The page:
MAR 13, 2018 12:43 PM PDT

Enzyme's Structure Linked to Heart Disease, Diabetes, Cancer, Parkinson's

WRITTEN BY: Kara Marker

One enzyme’s structure may hold the key to new treatments for a variety of diseases: diabetes, cancer, neurodegenerative disorders, heart disease. Without knowing its structure, researchers have not been successful in developing inhibitor drugs to address the protein’s connection to various conditions through activating the inflammatory pathway. Now, from St. Louis University, scientists have been able to determine the enzyme’s structure.

Photomicrograph of a region of substantia nigra in a Parkinson's patient showing Lewy bodies and Lewy neurites. Credit: Suraj Rajan

"In the past, people have studied this complex enzyme, like a black box, without knowing what is inside," explained Sergey Korolev, PhD. "Now that we have discovered the structure, we can see every atom. This allows us to visualize what is happening with this protein. It is a completely new level of insight."

The enzyme is calcium-independent phospholipase A2β (iPLA2β), which was first discovered more than 20 years ago for its role in type 1 diabetes, then again ten years ago for its role in neurodegenerative disorders. In addition to “iPLA2β,” the enzyme is also referred to as PARK14 in connection to genetic mutations in patients with Parkinson’s disease.

“For example, inherited mutations in this gene were identified in patients with early onset Parkinson's,” Korolev explained.

Korolev and many other scientists are interested in iPLA2β because of its connection to the inflammatory response, a mechanism known to be at the foundation of multiple diseases. Past studies show that iPLA2β cleaves phospholipids in the cell membrane and responds to injury by triggering the immune response.

But without knowing iPLA2β’s molecular structure, researchers couldn’t answer important questions: How is iPLA2β activated during injury? How does it get shut down (deactivating the inflammatory response)?

Korolev and other scientists from St. Louis University were finally able to determine iPLA2β’s molecular structure via x-ray crystallography. What they found was different than what researchers had anticipated.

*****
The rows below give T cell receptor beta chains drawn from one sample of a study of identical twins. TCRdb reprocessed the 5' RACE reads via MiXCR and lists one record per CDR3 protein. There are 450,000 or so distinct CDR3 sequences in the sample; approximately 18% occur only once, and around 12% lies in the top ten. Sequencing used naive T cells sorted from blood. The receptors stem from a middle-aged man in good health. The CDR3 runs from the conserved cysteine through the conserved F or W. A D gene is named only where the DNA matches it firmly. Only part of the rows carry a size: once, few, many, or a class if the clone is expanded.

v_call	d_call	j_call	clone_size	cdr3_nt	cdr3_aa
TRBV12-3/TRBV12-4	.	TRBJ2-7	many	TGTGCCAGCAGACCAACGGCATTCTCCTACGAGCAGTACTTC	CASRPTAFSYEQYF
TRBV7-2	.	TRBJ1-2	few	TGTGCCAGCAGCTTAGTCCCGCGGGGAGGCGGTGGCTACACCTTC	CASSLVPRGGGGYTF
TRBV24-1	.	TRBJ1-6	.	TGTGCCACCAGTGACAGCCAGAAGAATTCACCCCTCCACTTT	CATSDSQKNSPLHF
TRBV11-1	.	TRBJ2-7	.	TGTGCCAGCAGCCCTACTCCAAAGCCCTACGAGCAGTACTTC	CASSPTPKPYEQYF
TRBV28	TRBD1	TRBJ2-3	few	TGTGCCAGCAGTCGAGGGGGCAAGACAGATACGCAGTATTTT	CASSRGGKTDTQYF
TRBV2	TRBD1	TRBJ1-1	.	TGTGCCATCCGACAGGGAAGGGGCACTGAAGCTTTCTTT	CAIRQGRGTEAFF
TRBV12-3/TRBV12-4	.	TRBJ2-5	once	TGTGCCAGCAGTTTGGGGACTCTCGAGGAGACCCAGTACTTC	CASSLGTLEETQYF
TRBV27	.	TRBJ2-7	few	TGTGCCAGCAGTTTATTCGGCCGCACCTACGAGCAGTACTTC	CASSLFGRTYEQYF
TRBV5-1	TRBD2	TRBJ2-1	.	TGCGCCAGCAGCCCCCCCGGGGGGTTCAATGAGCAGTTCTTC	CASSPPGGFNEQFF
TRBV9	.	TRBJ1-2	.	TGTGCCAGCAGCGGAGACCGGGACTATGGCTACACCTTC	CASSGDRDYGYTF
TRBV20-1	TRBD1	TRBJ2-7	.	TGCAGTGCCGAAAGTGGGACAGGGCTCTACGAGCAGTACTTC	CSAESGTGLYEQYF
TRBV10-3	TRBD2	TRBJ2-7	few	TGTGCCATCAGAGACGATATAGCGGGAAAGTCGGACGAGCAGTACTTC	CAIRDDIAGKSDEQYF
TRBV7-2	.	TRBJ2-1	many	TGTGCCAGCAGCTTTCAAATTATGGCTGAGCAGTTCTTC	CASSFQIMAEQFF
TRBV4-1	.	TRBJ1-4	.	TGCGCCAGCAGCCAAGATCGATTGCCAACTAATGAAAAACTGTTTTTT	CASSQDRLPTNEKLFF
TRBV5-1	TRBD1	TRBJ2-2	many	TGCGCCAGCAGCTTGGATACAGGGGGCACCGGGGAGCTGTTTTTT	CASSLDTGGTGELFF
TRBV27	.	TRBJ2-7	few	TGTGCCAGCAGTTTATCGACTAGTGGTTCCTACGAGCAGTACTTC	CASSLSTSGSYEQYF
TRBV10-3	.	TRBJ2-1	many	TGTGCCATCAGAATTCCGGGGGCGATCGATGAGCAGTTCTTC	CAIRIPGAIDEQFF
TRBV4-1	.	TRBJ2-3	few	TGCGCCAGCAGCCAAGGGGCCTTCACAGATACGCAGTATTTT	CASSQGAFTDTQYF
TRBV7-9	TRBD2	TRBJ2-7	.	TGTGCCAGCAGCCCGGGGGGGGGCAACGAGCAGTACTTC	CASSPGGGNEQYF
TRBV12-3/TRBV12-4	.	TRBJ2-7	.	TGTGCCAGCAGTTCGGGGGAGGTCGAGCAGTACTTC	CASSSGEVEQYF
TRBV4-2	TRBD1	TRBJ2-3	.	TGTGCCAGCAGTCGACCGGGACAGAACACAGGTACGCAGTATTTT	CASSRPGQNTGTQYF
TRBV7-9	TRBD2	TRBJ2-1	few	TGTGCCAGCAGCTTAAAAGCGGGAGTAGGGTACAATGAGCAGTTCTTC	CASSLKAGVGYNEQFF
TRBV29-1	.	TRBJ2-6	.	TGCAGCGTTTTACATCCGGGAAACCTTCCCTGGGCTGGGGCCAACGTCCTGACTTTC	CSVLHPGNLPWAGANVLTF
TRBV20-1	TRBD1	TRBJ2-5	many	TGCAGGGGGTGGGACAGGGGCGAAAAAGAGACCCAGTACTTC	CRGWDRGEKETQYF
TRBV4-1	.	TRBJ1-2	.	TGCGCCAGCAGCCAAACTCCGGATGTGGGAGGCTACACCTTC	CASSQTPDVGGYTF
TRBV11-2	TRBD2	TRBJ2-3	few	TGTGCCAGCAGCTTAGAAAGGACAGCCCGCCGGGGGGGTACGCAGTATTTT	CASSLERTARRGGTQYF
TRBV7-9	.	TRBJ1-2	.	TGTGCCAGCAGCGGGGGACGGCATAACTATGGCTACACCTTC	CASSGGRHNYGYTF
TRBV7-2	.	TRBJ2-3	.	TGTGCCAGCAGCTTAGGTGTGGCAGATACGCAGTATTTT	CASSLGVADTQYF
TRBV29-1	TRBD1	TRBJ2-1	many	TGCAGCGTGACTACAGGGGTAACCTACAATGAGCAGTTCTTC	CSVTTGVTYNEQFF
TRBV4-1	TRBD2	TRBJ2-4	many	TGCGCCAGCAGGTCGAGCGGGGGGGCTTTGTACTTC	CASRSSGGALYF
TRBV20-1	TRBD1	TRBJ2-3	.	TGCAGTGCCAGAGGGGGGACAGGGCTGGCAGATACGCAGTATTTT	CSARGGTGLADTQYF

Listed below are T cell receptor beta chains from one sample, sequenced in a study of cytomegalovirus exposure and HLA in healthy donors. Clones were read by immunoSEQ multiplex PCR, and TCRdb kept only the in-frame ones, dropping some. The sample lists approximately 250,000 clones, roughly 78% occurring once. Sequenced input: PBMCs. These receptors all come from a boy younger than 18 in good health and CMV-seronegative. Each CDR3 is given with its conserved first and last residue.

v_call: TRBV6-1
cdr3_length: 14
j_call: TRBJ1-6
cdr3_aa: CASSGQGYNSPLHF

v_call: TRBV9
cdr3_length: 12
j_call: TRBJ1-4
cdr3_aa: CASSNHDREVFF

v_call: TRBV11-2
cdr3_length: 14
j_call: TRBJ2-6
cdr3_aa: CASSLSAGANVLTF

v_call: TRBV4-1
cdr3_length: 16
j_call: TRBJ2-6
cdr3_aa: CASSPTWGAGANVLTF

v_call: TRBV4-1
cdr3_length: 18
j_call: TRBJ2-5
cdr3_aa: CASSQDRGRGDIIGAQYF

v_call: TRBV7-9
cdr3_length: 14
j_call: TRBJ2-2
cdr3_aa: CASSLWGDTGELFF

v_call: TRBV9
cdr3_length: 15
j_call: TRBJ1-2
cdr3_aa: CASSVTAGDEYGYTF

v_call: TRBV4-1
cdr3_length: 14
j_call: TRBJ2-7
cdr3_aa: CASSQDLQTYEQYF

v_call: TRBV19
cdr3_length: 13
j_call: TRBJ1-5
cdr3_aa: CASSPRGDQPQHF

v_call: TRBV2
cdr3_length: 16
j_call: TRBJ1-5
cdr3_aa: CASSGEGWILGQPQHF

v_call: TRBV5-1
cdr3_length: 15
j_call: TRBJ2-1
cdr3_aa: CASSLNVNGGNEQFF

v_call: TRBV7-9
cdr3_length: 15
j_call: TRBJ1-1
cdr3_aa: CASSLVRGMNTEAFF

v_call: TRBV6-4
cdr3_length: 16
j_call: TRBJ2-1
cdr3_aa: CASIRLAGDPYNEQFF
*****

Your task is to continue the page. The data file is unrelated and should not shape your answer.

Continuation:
"Before we had the structure, people didn't have good tools to study this enzyme," Korolev said. “Now, the 3D structure gives us a clear hypothesis for how it is responsible for action in different cellular compartments and tissues.”

"There is a growing amount of genetic work that links iPLA2β to neurodegenerative disease, and physicians and scientists worldwide are now interested in its function," explained MD/PhD student Konstantin Malley. "We are still a long way from treating patients, but I would like them to know that the structure is a large step between genetics and developing targeted therapies for treatment.”

The present study was published in the journal Nature Communications.

Sources: St. Louis University, Diabetes

About the Author
  • I am a scientific journalist and enthusiast, especially in the realm of biomedicine. I am passionate about conveying the truth in scientific phenomena and subsequently improving health and public awareness. Sometimes scientific research needs a translator to effectively communicate the scientific jargon present in significant findings. I plan to be that translating communicator, and I hope to decrease the spread of misrepresented scientific phenomena! Check out my science blog: ScienceKara.com.
You May Also Like
MAR 16, 2020
Drug Discovery & Development
MAR 16, 2020
Critical Interleukin Leads to Drug Discovery
The immune molecule interleukin-2 (IL-2) is a growth factor that stimulates the immune system to produce T-cells. Their ...
MAR 29, 2020
Cell & Molecular Biology
MAR 29, 2020
Learning More About Boosting Immunity in Older Adults
Older adults are more susceptible to infections and don't generate a robust immune response after a vaccination.
APR 01, 2020
Immunology
APR 01, 2020
New Airway-Hugging Immune Cells Discovered in the Lung
  Scientists have discovered a previously unknown subset of immune cells residing in the lung that specifically com ...
APR 21, 2020
Drug Discovery & Development
APR 21, 2020
Researchers Develop COVID-19 Nasal Spray Vaccine
Researchers from the University of Waterloo in Canada are working on a DNA-based vaccine for COVID-19 that can be applie ...
MAY 16, 2020
Neuroscience
MAY 16, 2020
Stem Cell Method (Parkinson's) Could Avoid Transplant Rejection
Researchers at McLean Hospital and Massachusetts General Hospital (MGH) have tested a stem cell treatment method that av ...
JUN 15, 2020
Drug Discovery & Development
JUN 15, 2020
New Antibiotic 'Irresistin' Defeats All Resistant Bacteria
Researchers from Princeton University have identified a compound capable of killing both Gram-positive and Gram-negative ...
Loading Comments...